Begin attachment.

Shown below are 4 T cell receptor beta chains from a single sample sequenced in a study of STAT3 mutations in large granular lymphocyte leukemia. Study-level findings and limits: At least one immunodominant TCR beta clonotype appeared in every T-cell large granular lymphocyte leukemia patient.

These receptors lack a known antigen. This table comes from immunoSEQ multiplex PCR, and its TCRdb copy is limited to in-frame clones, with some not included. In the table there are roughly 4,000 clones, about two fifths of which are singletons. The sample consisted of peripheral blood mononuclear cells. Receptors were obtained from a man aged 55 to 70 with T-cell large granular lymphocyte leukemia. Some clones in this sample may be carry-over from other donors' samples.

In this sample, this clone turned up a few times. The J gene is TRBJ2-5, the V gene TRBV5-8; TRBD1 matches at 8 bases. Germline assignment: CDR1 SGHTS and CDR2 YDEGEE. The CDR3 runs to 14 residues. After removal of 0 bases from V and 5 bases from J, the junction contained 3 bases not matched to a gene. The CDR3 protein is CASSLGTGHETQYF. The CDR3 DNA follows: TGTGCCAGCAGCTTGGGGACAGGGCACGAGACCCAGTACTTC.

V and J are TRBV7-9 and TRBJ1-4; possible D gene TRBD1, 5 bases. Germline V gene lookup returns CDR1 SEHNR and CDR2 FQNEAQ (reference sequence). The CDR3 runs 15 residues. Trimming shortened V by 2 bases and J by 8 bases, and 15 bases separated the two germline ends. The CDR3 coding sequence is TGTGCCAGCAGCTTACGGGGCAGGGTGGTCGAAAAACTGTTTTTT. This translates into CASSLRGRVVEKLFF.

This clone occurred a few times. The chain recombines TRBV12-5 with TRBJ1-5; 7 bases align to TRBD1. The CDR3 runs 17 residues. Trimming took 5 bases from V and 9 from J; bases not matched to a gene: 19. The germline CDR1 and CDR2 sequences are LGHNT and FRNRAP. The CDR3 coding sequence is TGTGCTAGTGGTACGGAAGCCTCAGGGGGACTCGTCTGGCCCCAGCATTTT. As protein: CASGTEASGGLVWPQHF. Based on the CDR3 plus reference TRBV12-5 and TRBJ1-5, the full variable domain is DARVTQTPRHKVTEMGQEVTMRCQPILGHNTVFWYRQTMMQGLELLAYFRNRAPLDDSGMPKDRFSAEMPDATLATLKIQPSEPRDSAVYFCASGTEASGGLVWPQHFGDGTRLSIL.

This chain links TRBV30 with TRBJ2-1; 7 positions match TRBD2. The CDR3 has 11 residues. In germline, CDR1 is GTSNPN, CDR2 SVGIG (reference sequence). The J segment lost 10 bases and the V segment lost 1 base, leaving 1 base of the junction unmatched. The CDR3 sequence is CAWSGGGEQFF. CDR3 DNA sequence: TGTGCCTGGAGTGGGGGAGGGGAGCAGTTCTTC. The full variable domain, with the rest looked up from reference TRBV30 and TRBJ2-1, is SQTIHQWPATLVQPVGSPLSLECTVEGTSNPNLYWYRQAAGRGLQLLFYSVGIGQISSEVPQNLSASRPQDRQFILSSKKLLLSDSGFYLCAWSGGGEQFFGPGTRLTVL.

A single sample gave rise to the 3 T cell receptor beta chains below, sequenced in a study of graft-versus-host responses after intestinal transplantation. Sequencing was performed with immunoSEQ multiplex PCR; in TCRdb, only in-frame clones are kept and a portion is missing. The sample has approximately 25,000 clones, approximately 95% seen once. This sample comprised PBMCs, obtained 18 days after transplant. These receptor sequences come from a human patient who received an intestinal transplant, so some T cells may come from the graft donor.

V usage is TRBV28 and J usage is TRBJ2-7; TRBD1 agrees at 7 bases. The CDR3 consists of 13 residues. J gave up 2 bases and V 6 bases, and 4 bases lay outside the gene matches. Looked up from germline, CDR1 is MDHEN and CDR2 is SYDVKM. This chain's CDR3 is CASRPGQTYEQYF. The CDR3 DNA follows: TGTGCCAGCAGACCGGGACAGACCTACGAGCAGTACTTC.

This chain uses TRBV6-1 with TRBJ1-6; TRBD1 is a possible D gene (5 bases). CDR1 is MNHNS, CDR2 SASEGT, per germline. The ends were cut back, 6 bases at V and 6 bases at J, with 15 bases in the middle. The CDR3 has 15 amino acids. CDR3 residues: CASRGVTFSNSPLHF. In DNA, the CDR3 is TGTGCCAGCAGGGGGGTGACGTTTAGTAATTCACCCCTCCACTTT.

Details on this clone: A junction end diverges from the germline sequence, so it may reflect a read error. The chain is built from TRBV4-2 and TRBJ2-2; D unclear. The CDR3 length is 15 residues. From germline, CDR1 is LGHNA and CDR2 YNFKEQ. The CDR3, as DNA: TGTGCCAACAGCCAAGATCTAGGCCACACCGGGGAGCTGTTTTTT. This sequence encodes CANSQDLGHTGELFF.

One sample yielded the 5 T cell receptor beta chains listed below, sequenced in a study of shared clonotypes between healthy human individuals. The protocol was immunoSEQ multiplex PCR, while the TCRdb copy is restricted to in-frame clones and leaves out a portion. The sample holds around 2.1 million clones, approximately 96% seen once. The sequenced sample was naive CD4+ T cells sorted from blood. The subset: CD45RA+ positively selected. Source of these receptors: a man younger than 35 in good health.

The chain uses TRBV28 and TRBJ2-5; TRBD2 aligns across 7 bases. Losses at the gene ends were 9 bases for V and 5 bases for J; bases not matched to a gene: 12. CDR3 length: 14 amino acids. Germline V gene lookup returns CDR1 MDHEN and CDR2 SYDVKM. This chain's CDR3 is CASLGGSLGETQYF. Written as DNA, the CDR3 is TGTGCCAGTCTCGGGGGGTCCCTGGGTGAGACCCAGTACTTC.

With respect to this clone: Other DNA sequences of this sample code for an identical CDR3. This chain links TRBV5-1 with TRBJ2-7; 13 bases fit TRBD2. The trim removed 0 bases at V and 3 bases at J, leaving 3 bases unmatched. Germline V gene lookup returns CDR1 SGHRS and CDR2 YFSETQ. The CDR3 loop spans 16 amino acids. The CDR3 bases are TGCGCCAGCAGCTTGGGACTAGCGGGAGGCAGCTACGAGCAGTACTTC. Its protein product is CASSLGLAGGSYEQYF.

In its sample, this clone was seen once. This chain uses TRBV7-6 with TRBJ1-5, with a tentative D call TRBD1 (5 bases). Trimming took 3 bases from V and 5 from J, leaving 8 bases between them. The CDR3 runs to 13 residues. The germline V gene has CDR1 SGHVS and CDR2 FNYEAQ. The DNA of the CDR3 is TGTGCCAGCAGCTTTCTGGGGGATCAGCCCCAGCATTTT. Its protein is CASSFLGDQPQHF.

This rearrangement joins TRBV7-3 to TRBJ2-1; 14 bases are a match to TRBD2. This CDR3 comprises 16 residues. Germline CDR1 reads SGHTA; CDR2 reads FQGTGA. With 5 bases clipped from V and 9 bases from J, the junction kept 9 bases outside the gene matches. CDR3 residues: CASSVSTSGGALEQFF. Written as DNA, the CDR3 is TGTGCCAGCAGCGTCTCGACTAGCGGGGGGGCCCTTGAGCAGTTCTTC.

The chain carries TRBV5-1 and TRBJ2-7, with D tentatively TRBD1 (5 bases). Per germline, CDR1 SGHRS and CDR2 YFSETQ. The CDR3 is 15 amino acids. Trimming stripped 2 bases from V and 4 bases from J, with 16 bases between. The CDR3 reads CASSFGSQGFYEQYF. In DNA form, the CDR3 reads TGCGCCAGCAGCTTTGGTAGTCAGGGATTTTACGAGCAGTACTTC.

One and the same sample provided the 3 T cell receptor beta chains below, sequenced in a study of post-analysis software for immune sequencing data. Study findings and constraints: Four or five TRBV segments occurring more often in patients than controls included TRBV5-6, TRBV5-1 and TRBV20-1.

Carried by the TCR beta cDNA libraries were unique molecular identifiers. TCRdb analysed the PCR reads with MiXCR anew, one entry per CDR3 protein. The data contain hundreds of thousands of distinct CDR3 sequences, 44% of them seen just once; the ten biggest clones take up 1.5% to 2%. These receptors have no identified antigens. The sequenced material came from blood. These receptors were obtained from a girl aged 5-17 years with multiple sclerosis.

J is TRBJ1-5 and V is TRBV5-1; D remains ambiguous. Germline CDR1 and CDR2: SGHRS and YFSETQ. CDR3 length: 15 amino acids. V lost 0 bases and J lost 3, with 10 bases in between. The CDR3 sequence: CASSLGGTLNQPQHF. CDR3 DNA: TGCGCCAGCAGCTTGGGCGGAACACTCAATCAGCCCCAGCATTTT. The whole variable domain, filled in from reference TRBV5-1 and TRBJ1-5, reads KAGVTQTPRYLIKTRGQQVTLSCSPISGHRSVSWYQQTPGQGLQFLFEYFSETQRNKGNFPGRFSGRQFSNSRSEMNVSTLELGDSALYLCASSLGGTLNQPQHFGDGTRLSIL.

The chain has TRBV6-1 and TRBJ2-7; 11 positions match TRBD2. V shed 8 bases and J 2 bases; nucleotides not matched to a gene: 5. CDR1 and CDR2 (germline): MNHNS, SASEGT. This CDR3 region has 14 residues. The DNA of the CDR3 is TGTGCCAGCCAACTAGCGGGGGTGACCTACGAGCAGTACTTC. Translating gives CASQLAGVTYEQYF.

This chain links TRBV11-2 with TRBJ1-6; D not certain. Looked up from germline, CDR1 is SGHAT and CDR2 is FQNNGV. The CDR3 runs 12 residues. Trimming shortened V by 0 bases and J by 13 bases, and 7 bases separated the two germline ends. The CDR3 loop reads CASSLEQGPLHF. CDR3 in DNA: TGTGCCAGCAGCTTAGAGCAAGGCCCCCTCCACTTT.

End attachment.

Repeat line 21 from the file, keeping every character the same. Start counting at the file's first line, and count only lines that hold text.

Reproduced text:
This chain links TRBV11-2 with TRBJ1-6; D not certain. Looked up from germline, CDR1 is SGHAT and CDR2 is FQNNGV. The CDR3 runs 12 residues. Trimming shortened V by 0 bases and J by 13 bases, and 7 bases separated the two germline ends. The CDR3 loop reads CASSLEQGPLHF. CDR3 in DNA: TGTGCCAGCAGCTTAGAGCAAGGCCCCCTCCACTTT.